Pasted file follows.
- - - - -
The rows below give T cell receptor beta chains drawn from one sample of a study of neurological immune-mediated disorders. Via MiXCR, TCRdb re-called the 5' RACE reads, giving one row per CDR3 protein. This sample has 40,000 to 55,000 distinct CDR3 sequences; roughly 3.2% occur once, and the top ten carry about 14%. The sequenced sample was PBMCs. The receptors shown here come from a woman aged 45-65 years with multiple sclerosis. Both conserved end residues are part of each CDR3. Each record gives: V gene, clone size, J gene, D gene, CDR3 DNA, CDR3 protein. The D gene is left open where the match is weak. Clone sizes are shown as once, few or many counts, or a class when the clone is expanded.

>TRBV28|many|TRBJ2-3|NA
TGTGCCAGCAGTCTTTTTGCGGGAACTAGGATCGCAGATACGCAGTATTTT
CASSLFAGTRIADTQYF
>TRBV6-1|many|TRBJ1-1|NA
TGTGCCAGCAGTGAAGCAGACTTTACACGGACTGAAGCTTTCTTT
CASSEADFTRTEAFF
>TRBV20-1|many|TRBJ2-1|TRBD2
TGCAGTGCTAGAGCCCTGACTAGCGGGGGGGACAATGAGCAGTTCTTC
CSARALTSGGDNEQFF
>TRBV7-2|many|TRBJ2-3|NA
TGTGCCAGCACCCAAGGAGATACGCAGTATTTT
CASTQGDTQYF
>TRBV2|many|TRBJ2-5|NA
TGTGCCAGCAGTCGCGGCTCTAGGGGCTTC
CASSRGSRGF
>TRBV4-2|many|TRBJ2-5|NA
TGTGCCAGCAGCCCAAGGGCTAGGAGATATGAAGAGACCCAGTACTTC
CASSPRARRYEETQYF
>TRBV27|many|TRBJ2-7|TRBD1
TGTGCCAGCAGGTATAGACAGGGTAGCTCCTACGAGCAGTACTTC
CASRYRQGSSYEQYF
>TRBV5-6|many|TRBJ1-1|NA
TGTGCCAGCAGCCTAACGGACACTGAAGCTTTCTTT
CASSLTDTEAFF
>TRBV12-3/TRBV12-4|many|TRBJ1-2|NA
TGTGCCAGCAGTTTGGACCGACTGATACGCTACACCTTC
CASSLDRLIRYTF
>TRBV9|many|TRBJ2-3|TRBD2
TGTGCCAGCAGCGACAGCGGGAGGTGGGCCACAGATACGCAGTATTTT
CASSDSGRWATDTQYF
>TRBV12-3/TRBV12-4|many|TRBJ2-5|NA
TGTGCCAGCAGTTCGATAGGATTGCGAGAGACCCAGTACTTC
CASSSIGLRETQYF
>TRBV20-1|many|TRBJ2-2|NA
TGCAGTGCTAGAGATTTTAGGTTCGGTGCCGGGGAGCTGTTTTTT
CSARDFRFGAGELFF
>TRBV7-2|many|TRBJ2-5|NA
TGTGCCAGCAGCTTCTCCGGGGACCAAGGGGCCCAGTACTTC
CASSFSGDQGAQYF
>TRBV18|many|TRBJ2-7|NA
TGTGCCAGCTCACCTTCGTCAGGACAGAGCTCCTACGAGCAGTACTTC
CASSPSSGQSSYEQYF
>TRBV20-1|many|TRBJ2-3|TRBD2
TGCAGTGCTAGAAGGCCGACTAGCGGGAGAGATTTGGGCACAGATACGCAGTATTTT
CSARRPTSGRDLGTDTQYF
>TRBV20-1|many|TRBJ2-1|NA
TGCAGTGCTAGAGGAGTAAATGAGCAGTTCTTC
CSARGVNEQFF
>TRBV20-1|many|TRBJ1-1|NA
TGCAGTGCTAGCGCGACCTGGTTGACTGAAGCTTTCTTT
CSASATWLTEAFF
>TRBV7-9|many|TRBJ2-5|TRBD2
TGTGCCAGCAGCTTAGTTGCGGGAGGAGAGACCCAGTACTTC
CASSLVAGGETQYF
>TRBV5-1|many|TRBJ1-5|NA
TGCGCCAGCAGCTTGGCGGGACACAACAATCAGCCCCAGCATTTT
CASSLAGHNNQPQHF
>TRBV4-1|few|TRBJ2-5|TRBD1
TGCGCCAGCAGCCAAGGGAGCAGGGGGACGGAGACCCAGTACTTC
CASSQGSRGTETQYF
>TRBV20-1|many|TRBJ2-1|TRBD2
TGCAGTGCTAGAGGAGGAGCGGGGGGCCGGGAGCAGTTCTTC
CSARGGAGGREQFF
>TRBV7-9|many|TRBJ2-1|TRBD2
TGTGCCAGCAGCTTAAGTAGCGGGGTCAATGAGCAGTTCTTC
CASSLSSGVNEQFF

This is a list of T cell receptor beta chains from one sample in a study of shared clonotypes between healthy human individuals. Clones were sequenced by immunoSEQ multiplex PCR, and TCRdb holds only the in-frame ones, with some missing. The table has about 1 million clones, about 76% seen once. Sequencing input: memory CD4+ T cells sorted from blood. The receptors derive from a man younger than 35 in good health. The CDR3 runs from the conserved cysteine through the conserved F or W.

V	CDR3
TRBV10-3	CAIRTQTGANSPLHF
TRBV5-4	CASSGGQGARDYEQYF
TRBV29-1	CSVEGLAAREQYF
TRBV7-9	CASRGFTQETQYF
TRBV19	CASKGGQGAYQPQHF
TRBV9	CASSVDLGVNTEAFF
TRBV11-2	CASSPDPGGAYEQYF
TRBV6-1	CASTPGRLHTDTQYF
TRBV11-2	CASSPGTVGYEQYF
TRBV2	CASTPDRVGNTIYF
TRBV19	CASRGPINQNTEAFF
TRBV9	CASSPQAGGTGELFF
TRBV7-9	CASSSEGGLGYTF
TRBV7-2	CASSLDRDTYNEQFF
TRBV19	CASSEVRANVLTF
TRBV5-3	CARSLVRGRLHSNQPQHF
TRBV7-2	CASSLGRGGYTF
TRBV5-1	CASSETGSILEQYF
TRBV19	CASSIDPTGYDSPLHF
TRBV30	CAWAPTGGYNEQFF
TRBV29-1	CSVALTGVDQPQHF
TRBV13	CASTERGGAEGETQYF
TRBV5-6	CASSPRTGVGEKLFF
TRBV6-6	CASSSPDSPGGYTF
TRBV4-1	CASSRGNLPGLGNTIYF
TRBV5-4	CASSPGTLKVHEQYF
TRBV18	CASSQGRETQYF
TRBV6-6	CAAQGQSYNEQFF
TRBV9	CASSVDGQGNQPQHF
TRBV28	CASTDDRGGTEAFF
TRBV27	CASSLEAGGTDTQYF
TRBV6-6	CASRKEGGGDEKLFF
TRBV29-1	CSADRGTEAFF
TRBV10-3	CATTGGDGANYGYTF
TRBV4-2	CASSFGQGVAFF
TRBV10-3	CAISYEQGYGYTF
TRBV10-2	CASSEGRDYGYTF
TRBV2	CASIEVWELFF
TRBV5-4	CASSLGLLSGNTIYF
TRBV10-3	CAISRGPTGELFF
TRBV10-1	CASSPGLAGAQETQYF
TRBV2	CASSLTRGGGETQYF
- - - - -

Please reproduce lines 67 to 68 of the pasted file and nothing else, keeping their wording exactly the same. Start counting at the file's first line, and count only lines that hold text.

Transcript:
CASSLSSGVNEQFF

This is a list of T cell receptor beta chains from one sample in a study of shared clonotypes between healthy human individuals. Clones were sequenced by immunoSEQ multiplex PCR, and TCRdb holds only the in-frame ones, with some missing. The table has about 1 million clones, about 76% seen once. Sequencing input: memory CD4+ T cells sorted from blood. The receptors derive from a man younger than 35 in good health. The CDR3 runs from the conserved cysteine through the conserved F or W.